Metamorphosis: from casual upload to full blown research data
An important area for consideration in this type of research paper is the moral dilemma of analysing data that, while being in the public domain, was unlikely to have been intended for research analysis by the persons uploading them. This is an area where informed consent for the uploaders’ views to be included in a particular research study is absent, and more generally, inclusion in any kind of research consent is non-existent unless specifically detailed in the social media sites terms and conditions, (which most users are unlikely to read). It is difficult to quantify to what degree users of social media might object, if they found out that their online uploads were also to be found in a research article, having been anonymised, analysed and dissected with a specific question in mind.
Also, there is the issue about where such research information is stored; a Youtube clip that has been analysed would presumably be stored and saved in the researchers’ place of work, as with any other form of audiotapes from qualitative interviews. A subject’s personal views, in addition to being in their intended place online, are also now in print or on file elsewhere, e.g. in a scientific journal where they can be viewed by a different audience, or in a research centre’s storing facility.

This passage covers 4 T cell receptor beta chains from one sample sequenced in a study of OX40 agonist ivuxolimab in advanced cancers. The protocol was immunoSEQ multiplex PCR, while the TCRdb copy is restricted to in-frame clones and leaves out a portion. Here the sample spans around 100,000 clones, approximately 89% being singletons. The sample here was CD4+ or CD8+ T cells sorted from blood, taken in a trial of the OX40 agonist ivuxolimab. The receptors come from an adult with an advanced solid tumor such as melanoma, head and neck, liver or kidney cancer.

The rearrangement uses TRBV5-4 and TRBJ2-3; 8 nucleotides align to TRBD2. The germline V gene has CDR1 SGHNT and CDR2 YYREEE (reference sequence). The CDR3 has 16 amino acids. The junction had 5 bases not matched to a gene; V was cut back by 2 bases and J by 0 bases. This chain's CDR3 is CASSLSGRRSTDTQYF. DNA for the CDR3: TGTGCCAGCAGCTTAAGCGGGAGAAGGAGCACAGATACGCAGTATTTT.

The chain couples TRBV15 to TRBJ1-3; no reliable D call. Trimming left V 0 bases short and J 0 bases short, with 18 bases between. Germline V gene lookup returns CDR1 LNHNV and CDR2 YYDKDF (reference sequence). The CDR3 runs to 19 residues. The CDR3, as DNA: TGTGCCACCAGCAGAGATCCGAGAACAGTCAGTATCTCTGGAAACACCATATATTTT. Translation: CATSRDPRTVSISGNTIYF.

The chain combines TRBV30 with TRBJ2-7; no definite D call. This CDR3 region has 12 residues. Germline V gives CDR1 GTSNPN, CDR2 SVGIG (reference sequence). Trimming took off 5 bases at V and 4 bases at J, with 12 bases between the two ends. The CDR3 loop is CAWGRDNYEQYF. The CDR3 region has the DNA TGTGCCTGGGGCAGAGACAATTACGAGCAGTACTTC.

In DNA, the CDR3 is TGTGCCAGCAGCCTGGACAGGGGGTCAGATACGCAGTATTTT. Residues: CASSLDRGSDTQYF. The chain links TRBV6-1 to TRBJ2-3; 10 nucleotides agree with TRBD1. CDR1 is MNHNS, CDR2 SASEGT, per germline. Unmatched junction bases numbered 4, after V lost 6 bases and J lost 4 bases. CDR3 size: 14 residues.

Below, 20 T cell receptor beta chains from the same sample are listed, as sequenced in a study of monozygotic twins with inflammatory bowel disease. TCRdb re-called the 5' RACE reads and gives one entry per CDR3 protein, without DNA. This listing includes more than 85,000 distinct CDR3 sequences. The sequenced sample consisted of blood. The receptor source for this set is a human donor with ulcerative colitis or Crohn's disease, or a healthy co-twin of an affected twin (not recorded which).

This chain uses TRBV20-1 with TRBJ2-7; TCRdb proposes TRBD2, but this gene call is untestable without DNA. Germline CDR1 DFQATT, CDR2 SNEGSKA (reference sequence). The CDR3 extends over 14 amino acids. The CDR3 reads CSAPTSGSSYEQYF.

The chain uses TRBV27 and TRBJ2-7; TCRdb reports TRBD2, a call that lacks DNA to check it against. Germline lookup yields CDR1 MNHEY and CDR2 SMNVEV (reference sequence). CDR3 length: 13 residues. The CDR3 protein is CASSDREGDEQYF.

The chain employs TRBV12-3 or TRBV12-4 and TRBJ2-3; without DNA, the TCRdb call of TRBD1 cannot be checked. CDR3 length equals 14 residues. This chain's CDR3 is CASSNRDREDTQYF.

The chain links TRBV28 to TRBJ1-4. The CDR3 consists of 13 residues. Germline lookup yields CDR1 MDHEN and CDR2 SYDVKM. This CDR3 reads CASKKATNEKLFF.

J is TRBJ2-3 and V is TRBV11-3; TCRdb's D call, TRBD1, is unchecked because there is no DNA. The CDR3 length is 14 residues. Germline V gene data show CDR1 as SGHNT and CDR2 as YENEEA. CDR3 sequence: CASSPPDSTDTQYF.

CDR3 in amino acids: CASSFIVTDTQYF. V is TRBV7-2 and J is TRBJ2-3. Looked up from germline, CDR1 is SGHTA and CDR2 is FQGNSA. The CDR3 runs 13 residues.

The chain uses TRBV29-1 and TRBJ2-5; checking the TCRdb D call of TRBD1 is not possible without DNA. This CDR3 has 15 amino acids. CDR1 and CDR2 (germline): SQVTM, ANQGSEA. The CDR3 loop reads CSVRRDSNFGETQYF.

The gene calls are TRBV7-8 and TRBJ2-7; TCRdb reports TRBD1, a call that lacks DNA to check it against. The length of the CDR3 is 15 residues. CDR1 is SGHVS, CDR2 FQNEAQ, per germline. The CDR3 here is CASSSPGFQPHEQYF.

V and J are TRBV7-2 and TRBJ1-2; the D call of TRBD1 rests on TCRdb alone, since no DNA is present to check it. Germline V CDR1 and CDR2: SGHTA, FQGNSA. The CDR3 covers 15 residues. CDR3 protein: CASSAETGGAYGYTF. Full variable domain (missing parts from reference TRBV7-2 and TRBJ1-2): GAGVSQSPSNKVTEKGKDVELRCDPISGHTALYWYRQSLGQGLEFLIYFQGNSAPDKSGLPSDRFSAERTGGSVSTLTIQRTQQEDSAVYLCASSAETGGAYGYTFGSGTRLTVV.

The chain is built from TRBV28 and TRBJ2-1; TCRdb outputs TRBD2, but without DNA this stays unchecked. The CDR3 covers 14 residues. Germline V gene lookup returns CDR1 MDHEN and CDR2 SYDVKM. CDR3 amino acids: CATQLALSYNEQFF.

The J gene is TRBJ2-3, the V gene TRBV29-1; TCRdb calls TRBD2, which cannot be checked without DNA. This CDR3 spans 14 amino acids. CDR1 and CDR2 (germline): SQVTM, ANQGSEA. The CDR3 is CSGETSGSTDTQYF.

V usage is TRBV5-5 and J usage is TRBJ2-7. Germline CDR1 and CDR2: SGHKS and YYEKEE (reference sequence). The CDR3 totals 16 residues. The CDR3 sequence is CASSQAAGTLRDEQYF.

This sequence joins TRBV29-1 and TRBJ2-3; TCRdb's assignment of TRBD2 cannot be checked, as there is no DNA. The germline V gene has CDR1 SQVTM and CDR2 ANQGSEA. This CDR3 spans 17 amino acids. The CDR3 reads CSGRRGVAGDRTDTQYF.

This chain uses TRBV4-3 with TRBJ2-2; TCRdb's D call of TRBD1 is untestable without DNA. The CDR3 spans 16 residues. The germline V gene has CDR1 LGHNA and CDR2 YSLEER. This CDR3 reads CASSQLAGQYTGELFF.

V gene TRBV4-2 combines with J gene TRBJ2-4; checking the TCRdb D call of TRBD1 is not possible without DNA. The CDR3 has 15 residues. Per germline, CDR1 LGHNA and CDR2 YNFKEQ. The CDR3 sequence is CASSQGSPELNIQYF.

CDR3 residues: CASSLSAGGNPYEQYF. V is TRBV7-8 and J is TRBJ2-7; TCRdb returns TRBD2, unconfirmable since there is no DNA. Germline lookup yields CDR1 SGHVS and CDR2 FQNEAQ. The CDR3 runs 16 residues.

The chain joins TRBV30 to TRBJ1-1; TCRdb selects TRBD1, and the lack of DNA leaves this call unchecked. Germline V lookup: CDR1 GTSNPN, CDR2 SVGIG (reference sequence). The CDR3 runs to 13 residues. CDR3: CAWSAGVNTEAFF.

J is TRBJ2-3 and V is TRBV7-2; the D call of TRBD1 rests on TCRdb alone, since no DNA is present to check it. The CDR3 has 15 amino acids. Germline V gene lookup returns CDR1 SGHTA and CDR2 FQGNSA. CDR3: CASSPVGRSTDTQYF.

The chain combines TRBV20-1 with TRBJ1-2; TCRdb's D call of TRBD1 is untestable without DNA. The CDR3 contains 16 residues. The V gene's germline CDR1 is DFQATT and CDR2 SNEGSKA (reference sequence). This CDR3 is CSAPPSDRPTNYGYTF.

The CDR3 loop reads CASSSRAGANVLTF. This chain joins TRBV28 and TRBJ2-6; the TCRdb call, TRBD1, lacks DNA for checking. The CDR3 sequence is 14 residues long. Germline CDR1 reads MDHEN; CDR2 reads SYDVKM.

Publicly available, therefore fair ‘research game’?
Issues surrounding (informed) consent, so integral to biomedical ethics including Good Clinical Practice, are going to be increasingly challenged by this interesting, very accessible new form of research. Both the General Medical Council and the British Medical Association have issued guidance on social media use for doctors, mainly focussing on conduct and confidentiality issues. But what is also needed is detailed guidance on how this effects the research domain, for instance from the Medical Research Council within their Good Clinical Practice recommendations.
On the other hand, this openly available data can provide potentially valuable and very raw insights into patient and carer experience and some researchers may feel that this publicly available information is ‘fair research game’.
Metamorphosis: from caterpillar to butterfly and from tweet to research quote